The Right of Passage – A Debate on Affirmative Action

Mychal Massie, the straight-talking black conservative writer and talk show host, grew up in rural Pennsylvania and was raised by his mother. He spurned the opportunity to attend an Ivy league university and instead enrolled at a community college, where he became chairman of student government at an all-white school. Today, Massie is an op-ed columnist at WorldNetDaily and a frequent guest on the conservative talk show circuit, voicing provocative stances that have rewarded him the affectionate label, “George Will on steroids.”

Massie’s counterpart in a debate on affirmative action held last Thursday at the Lobero Theatre was Ronald Takaki, a professor of ethnic studies at UC Berkeley and consummate spokesperson for the American multicultural movement. The grandson of Japanese plantation workers in Hawaii, Takaki recalls having an unimpressive high school record until a teacher took him under his wing and helped him get accepted to The College of Wooster, in Ohio. Takaki, who is the author of “A Different Mirror: A History of Multicultural America,” says his college acceptance was an “early form of affirmative action.”

The juxtaposition of these two men’s similarly humble backgrounds made for compelling back-and-forth action as each speaker established contrasting interpretations of their upbringings in White America and how they relate to the subject of racial equality.

Massie credits his success to hard work and the substantive possibilities created by living in a meritocracy. Those two values are debased, he argues, when programs such as affirmative action take effect. He says the program “engenders inferiority” in the people who take advantage of it and “breeds resentment” among those excluded by it. Furthermore, the program displaces responsibility where it inevitably belongs – the home and the individual – and mistakenly “makes governments and institutions responsible for instilling incentives,” he argues.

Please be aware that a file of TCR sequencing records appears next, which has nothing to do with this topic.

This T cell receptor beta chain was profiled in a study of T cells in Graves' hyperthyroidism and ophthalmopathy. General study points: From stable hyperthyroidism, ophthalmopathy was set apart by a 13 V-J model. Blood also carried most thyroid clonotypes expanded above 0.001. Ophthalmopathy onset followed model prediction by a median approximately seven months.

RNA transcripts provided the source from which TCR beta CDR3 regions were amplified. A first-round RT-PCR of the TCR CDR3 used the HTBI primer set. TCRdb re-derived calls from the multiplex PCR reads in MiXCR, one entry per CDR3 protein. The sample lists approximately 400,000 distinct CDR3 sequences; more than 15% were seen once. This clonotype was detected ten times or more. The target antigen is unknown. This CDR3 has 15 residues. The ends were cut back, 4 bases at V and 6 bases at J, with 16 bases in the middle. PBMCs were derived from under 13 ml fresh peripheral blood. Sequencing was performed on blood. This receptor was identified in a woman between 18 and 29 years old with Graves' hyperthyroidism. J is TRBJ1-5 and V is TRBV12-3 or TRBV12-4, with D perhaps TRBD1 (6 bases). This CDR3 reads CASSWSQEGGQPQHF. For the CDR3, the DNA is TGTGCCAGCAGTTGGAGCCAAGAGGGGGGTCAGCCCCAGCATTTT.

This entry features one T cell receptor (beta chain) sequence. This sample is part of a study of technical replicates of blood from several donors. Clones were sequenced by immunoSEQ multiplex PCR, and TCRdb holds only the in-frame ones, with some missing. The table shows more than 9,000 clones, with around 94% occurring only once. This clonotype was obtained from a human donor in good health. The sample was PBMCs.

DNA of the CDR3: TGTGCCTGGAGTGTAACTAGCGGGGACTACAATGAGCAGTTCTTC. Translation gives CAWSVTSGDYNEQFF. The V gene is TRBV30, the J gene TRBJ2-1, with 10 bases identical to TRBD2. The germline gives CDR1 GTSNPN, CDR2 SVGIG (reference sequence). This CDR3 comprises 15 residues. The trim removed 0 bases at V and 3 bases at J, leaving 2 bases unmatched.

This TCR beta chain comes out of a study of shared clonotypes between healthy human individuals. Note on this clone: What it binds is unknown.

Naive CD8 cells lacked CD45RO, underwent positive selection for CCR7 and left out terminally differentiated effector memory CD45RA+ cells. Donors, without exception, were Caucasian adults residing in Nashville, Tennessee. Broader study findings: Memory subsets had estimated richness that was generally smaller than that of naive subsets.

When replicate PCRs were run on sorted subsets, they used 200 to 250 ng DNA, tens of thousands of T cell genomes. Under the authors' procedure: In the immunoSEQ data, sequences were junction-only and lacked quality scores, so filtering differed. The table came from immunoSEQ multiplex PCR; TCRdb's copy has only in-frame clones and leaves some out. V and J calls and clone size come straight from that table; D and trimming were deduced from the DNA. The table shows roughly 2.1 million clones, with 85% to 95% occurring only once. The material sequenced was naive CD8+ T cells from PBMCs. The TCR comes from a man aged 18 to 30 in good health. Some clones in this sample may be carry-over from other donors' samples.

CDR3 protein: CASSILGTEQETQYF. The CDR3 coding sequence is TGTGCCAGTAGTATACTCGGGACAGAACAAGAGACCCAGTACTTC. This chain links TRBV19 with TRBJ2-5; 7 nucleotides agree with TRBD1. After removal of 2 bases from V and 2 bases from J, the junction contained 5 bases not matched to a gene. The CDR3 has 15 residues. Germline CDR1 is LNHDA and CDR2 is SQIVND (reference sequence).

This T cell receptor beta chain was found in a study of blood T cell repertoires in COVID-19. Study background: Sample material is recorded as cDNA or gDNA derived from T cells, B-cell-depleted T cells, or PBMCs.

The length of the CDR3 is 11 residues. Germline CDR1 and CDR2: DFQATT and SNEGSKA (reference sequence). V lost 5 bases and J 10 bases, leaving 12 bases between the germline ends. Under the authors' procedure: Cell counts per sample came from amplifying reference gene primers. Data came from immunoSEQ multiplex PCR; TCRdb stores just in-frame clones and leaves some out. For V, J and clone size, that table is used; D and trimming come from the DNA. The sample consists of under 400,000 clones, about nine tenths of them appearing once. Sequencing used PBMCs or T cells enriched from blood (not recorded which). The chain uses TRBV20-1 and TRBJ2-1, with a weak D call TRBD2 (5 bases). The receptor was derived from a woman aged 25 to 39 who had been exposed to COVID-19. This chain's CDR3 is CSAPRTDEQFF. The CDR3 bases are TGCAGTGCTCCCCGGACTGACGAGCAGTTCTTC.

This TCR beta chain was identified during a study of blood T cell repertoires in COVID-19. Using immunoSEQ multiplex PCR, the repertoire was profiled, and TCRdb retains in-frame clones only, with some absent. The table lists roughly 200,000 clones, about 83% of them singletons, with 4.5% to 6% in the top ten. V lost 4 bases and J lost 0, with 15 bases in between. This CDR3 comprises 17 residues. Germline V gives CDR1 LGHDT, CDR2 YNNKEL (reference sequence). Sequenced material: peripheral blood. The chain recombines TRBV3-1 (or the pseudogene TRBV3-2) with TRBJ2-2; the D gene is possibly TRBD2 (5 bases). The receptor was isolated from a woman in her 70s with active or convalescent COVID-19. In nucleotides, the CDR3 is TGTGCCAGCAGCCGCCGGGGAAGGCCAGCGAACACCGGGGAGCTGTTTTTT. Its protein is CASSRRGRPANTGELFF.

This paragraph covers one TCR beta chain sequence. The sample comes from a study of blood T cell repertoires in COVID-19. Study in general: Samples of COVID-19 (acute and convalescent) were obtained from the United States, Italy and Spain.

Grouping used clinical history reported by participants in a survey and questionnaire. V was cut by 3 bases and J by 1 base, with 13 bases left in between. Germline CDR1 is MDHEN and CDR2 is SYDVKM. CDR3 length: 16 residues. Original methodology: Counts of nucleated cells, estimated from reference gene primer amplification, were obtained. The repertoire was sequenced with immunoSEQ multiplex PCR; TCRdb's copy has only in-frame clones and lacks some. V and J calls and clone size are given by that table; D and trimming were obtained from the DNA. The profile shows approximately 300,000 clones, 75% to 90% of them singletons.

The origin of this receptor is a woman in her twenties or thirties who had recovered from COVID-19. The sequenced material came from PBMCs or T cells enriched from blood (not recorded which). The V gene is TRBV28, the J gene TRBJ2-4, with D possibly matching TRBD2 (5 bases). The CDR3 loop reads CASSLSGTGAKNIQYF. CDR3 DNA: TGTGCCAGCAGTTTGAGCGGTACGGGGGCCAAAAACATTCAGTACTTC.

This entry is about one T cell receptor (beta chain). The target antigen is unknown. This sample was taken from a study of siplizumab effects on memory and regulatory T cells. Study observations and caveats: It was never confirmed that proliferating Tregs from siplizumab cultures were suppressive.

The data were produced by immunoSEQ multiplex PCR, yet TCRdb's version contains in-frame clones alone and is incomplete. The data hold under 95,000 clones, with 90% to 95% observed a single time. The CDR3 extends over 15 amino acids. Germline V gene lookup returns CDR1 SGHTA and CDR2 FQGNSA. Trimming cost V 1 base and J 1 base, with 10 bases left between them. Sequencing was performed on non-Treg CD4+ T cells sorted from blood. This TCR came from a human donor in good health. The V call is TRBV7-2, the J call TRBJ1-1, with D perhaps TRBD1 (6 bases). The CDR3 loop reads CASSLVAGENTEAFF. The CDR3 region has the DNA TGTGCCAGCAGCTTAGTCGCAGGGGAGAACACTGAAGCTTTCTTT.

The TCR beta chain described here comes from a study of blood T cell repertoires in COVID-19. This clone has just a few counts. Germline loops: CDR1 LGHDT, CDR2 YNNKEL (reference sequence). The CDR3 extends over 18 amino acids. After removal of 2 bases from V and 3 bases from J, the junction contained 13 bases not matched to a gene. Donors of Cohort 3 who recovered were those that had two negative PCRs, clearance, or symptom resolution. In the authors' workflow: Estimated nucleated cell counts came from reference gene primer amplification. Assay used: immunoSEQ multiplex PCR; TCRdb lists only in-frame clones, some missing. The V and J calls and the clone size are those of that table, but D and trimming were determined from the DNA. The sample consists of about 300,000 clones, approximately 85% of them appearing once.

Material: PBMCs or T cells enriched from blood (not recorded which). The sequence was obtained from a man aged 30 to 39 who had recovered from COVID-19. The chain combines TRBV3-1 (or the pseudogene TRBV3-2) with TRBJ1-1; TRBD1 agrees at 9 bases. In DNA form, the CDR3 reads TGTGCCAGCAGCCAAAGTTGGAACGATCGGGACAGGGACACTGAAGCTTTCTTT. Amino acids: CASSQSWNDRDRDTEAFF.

“To base a right of entrance on race is wrong,” Massie says.

Takaki agrees hard work is essential, but says it must be properly rewarded by “leveling the playing field.” Massie’s rise to success, the professor asserts, is the exception to the rule. He cites hundreds of cases in which Latino and black students with formidable high school credentials were turned away from UC Berkeley because their grades and SAT scores were “not competitive” enough with other applicants. The problem, Takaki says, is that college administrators are denying qualified students the opportunity to attend based on “artificial and fraudulent measures of merit,” which includes SATs and grade point averages. Because of these cases, he believes, “something needs to be done.”

Takaki proposes raising taxes to increase opportunities for poor minority students wanting to attend colleges and reversing Proposition 209, the decade-old state legislation that prohibits governments and institutions from “discriminating against or giving preferential treatment” to anyone based on “race, sex, color, ethnicity or national origin.”

“If we do believe in fairness and in democracy, then we put our money where our mouth is,” Takaki says.

Massie says that’s false reasoning since educational success is not correlated to government spending, citing a study that found that Washington D.C. had one of the country’s worst literacy rates though it outspends other American cities in education. In addition, Massie argues Takaki’s proposal only furthers the misguided notion that all American kids should go to college.

“To argue that you must go to college to be successful does an injustice to those who decided not to attend,” he says. “Not everyone is cut out for college, but everyone is cut out for a career.”